Billy Strayhorn (1915-1967) was born and raised in a poor ghetto home in Pittsburgh. A prodigy on the piano, he taught himself the classical repertoire and, after he made it, all the trappings of the debauched lifestyle of an openly homosexual effete. But now we’re talking poor Pittsburgh black, 1938.

According to the version of the story related by David Hajdu in his very fine biography of Strayhorn, “Lush Life”, on December 2 of that year, David Pearlman, a (black) friend and fan of the 23-year old Strayhorn went with a friend, David Greenlee, to see a show of the touring Ellington Big Band. Greenlee also happened to be Ellington’s nephew. Backstage, Greenlee told Duke that they had a friend who wrote music and would like to play for him. Greenlee had never heard Strayhorn, but Duke invited them back the next day before the matinee.

Billy, calm and dressed in his well-worn Sunday best, sat down at the piano and said, “Mr Ellington, this is the way you played ‘Sophisticated Lady'” and proceeded to play it exactly like Duke. “And this is how I would play it.” And he gave him a hipper, more challenging rendition. Duke asked him to play some of his own compositions, then asked him a million questions. Years later, Ellington said that what most captivated him was Strayhorn’s laugh.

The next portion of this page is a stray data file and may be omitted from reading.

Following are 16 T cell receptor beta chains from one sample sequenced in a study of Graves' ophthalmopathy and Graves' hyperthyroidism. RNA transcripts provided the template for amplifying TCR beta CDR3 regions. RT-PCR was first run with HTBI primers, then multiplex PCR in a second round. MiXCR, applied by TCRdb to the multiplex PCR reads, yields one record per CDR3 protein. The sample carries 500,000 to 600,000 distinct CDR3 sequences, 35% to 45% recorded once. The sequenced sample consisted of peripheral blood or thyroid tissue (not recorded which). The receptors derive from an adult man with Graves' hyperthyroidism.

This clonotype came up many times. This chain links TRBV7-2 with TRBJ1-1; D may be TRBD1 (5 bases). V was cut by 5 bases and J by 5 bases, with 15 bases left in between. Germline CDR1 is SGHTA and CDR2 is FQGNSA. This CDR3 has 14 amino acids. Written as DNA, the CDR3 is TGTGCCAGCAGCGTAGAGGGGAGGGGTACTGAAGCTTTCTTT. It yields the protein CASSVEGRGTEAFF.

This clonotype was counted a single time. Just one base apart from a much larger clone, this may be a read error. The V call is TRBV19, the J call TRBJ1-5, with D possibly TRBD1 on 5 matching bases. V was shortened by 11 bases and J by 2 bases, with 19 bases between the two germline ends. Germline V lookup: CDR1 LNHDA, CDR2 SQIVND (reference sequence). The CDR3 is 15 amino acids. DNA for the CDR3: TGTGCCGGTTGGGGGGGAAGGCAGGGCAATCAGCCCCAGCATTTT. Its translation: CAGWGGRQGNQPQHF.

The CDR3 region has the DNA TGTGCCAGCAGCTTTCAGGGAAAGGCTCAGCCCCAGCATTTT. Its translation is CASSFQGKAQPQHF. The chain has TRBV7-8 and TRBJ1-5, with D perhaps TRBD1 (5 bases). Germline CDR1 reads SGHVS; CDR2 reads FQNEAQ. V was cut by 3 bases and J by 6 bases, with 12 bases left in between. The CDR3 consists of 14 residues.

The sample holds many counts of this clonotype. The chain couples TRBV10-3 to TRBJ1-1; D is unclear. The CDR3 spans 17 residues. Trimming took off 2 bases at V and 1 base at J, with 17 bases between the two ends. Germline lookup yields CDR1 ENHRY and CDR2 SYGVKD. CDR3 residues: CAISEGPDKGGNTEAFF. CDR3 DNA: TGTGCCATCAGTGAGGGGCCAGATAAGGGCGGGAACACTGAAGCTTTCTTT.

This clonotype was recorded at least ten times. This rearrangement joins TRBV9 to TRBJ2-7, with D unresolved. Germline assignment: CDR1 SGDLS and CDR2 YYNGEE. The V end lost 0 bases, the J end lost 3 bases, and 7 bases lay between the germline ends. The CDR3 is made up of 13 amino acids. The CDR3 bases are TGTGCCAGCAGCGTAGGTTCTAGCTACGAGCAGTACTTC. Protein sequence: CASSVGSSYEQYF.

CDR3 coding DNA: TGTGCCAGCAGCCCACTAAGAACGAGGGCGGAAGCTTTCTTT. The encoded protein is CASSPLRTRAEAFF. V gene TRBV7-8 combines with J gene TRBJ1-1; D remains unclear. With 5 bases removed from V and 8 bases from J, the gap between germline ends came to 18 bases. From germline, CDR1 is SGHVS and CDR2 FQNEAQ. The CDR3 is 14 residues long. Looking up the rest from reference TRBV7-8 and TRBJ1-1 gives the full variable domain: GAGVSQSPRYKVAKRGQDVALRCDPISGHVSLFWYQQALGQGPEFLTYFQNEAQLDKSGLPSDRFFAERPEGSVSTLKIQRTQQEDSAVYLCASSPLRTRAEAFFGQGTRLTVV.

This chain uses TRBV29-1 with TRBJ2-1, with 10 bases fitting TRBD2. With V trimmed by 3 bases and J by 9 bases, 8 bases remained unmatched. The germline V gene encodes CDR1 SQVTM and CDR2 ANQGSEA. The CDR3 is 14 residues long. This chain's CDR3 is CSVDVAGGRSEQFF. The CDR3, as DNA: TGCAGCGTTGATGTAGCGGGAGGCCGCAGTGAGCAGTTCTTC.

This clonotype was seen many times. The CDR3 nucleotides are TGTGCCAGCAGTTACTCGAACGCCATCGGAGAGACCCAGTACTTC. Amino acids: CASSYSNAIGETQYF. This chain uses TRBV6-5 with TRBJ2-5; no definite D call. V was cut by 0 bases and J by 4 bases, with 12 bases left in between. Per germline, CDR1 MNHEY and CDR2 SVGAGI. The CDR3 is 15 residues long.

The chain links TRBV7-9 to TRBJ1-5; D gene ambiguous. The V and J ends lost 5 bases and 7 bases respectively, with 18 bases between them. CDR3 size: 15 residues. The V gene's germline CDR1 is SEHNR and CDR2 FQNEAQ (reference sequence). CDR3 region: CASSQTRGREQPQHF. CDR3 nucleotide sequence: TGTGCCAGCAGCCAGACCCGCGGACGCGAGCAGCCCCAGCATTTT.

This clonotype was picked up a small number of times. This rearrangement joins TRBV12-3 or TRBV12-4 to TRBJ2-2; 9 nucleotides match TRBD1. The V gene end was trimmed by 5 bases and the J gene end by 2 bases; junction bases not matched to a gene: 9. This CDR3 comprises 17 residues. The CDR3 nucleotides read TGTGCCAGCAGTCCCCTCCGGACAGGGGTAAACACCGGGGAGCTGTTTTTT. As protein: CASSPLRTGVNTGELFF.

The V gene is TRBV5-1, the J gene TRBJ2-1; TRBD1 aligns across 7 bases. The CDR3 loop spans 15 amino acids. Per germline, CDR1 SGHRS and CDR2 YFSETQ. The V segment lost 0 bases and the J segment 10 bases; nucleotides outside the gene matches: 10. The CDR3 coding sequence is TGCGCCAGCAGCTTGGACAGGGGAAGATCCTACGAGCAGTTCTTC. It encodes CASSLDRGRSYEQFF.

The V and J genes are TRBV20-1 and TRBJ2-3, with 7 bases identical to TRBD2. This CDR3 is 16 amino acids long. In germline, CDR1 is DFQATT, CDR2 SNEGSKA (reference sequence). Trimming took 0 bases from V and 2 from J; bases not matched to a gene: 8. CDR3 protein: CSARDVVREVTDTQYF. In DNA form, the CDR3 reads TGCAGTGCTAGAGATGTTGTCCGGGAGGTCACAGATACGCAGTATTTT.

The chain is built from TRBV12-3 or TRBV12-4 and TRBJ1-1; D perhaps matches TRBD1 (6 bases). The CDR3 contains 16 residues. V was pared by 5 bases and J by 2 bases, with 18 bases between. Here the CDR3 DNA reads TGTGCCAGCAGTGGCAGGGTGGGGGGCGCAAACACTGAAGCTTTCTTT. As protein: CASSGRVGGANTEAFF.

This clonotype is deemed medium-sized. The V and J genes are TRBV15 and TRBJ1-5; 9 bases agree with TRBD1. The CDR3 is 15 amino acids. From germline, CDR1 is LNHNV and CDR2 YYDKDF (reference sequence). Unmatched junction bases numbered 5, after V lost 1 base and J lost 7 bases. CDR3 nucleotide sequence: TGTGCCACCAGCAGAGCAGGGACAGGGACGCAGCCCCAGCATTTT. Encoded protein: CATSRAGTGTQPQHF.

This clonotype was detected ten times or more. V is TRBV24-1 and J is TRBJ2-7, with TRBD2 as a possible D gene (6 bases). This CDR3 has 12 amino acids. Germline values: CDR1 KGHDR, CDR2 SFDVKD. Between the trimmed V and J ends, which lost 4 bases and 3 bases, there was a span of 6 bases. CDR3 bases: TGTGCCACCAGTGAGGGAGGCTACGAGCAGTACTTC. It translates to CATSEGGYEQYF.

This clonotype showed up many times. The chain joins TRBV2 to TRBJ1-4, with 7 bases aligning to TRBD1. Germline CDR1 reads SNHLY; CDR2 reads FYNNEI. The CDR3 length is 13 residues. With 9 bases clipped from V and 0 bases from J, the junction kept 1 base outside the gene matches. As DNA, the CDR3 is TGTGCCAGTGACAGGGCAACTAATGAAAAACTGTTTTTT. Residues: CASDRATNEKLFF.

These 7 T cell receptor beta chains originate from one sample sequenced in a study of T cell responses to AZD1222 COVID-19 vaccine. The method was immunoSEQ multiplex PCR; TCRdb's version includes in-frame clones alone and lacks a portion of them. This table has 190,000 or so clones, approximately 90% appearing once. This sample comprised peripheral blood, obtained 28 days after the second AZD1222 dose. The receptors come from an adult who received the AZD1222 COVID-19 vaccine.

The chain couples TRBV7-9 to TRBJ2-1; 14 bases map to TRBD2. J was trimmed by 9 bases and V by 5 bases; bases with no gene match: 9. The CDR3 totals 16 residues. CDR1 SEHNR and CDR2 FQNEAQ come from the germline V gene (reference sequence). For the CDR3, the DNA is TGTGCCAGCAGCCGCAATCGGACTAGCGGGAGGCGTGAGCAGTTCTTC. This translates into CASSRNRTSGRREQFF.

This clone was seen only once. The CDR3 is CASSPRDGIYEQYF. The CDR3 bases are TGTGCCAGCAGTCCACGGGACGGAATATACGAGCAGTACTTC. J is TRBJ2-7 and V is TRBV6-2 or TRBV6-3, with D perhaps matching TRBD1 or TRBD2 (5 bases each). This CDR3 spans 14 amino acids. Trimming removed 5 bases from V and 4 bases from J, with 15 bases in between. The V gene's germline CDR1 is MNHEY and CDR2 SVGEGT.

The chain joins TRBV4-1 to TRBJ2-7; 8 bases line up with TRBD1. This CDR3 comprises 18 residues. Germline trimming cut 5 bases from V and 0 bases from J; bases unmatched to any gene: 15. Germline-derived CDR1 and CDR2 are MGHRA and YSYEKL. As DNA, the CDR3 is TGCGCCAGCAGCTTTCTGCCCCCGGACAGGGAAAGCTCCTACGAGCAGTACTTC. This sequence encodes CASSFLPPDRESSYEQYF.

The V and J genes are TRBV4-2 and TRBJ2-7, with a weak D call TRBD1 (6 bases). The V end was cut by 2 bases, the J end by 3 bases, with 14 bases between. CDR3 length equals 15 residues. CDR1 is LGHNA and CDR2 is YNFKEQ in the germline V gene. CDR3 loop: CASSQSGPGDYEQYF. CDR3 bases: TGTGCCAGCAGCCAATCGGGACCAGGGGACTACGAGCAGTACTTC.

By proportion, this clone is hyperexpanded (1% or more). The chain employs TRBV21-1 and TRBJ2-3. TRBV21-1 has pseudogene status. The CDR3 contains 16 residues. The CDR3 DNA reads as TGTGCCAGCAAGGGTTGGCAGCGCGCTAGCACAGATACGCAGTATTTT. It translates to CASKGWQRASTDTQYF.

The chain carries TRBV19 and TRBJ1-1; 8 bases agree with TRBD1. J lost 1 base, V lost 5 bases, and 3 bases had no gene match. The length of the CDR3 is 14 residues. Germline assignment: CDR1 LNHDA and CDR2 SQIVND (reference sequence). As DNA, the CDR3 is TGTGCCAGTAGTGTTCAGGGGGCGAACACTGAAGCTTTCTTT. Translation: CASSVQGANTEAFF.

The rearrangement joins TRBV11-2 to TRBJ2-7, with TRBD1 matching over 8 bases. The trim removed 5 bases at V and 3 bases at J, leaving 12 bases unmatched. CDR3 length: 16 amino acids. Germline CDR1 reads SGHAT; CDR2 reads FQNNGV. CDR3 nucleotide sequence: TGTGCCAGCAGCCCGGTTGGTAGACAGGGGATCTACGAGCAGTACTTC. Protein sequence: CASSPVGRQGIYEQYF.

Over the next few days, Ellington gave Billy some arranging assignments. Strayhorn wrote them out, Ellington handed out the scores to the band on-stage. It went well, to say the least. “I would like to have you in my organization. I have to find some way of injecting you into it. I have to find out how I do this, after I go to New York,” Duke said. And he gave young Billy a note with subway directions to his apartment on Edgecombe Avenue in Harlem.